Last year the Hudson Valley was overrun with pumpkin-eating squirrels.  Where did they all go?

In late September our family bought three large pumpkins at the store to decorate the front of our home. After seeing all of our pumpkins devoured by squirrels last year, we resigned to the fact that they would be long gone before Halloween and we'd have to buy more pumpkins in October for carving. Well, it's over a month later and the pumpkins are still in perfectly good condition. I can't help but wonder what happened to those ravenous squirrels.

During the fall of 2020, no pumpkin was safe from hungry squirrels. It was unlike anything I ever remember seeing since moving to the Hudson Valley over thirty years ago. Holes were chewed in pumpkins on every stoop in our neighborhood, with squirrels clawing themselves through the skin and eating up the gourds from the inside out.

There were lots of theories on why the squirrels were suddenly attacking pumpkins. Some thought that because so many people had stayed home during the pandemic, there weren't any cars on the road to run over the squirrels, creating a population explosion. While that may be partially true, the real culprit was the oak trees.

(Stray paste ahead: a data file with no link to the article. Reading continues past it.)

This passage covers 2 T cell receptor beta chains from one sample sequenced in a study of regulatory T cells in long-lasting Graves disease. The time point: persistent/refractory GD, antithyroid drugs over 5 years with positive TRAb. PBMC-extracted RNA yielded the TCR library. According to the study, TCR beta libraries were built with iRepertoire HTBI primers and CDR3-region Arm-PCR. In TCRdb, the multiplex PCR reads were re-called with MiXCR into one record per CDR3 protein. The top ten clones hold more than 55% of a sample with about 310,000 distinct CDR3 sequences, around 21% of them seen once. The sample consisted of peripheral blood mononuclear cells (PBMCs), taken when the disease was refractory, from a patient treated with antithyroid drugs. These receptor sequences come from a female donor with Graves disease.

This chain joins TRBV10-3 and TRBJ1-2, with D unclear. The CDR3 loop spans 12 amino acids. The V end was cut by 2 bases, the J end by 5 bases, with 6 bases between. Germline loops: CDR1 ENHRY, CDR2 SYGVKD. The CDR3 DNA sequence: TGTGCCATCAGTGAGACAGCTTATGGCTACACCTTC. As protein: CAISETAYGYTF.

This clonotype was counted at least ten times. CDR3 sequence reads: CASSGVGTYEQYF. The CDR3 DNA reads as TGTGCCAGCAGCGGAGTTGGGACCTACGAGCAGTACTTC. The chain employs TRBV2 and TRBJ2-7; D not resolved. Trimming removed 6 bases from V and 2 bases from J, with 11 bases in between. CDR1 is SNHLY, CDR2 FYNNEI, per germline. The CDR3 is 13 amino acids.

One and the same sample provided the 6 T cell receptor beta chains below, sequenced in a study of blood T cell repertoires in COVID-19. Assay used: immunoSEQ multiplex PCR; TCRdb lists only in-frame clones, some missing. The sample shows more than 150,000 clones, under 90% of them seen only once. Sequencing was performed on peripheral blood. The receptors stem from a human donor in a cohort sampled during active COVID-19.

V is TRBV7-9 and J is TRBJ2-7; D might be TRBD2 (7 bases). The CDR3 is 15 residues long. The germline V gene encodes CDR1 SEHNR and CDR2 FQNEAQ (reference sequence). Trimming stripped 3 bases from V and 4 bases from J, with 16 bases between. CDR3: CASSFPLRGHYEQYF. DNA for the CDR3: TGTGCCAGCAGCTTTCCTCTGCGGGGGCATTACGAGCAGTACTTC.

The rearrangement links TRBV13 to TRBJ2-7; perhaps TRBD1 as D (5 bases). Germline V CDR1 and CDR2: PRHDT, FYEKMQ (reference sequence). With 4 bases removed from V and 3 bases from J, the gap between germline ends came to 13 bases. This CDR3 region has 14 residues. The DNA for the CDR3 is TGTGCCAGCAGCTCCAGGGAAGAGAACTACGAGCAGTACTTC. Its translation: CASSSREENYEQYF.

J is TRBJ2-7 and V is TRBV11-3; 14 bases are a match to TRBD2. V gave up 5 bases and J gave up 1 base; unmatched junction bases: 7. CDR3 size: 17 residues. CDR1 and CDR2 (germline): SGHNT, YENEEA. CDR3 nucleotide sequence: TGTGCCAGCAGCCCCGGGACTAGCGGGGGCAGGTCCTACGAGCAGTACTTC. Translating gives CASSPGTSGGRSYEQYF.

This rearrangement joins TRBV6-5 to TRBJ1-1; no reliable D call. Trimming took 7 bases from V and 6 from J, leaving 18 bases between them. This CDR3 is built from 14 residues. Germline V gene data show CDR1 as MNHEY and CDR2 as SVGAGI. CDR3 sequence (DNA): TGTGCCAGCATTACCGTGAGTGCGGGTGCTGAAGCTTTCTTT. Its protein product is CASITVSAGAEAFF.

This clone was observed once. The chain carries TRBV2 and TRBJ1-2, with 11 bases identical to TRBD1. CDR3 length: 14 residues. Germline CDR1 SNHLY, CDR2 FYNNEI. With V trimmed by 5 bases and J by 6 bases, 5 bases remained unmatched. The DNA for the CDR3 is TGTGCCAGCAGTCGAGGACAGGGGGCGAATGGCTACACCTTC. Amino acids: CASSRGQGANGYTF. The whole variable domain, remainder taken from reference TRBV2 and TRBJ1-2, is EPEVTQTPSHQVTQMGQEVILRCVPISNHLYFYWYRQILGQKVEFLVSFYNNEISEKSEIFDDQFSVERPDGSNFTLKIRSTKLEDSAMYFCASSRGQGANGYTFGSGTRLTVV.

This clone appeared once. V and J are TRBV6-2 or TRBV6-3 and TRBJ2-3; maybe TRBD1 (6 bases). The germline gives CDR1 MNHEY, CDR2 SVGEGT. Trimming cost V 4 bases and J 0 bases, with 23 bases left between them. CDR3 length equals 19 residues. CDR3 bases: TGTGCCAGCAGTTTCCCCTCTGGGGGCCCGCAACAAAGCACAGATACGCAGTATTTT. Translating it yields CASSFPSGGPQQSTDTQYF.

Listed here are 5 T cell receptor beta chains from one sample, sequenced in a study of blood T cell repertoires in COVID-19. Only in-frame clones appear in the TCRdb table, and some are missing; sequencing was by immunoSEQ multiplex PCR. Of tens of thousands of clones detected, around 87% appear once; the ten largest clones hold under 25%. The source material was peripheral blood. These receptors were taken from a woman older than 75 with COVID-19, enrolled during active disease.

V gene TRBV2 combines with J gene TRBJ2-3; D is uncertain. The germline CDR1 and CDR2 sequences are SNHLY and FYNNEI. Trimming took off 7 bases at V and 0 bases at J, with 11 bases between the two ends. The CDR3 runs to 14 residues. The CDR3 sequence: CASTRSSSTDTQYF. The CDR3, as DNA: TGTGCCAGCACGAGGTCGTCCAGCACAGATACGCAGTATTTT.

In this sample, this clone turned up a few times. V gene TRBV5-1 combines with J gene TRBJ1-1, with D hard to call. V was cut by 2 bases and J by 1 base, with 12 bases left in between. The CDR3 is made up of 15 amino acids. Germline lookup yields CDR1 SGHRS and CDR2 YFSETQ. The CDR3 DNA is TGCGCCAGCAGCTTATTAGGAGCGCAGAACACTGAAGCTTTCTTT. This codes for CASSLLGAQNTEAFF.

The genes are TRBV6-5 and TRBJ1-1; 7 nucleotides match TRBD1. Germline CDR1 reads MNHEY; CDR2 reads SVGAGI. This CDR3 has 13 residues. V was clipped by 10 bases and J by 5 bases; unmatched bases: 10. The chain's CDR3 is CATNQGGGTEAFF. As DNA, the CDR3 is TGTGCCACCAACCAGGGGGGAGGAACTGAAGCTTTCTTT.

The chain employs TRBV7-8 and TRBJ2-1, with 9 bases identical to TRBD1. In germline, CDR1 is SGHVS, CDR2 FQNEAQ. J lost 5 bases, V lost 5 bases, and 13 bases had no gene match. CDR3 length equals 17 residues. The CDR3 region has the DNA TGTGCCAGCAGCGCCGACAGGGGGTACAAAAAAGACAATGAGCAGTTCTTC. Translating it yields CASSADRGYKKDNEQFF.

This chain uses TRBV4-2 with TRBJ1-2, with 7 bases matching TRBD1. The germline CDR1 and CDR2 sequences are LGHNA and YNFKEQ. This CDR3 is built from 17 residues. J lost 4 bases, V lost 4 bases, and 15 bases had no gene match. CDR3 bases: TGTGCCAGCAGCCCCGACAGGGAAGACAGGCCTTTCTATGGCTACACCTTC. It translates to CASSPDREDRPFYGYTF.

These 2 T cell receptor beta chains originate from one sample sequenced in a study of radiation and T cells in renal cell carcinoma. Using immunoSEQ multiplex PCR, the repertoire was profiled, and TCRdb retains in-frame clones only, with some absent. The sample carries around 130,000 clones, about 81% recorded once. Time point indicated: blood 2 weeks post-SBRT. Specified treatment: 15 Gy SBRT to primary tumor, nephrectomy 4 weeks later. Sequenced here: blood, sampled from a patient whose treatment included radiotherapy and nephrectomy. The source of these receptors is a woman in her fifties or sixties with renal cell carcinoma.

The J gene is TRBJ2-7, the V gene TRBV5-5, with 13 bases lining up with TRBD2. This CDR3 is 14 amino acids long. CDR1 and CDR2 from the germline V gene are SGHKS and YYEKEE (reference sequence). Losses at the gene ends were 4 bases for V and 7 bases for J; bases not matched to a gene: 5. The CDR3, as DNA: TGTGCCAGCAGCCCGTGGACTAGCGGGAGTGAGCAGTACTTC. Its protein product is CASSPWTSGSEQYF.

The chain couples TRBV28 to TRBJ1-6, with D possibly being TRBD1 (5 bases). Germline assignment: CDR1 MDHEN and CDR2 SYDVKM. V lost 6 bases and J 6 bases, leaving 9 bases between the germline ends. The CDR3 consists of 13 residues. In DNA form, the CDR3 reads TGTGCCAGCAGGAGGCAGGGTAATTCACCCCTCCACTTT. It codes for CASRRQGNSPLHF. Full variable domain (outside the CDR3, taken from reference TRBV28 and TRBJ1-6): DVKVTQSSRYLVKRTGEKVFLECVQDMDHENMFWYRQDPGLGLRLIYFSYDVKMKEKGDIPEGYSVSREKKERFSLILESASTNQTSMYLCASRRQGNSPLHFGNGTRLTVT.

Last year, while humans were in the middle of a toilet paper shortage, squirrels were experiencing a serious shortage of their own. Oak trees weren't putting out nearly as many acorns as they usually do, causing squirrels to find other sources of food. Those fat, juicy pumpkins were ripe for the picking, and squirrels all over the Hudson Valley gobbled them up wherever they could find them.

A. Boris
A. Boris

Because of the lack of food, this year there aren't nearly as many squirrels as there was last year. And, as luck would have it, the oak trees are pumping out an enormous amount of acorns this year. It's what horticulturists call a "mast year." It's kind of like heading to the store in 2021 and seeing bottles of hand sanitizer everywhere when just a year ago people were knocking each other over to buy the last tiny bottle. Acorns are now just as plentiful as Purell, so there's no heated competition between squirrels that's forcing them to gobble up your pumpkin.

So, consider it safe to place your Halloween pumpkin back on the porch this year. Chances are it will be ignored by the squirrels, who will be busy finding places to bury all of those delicious acorns.

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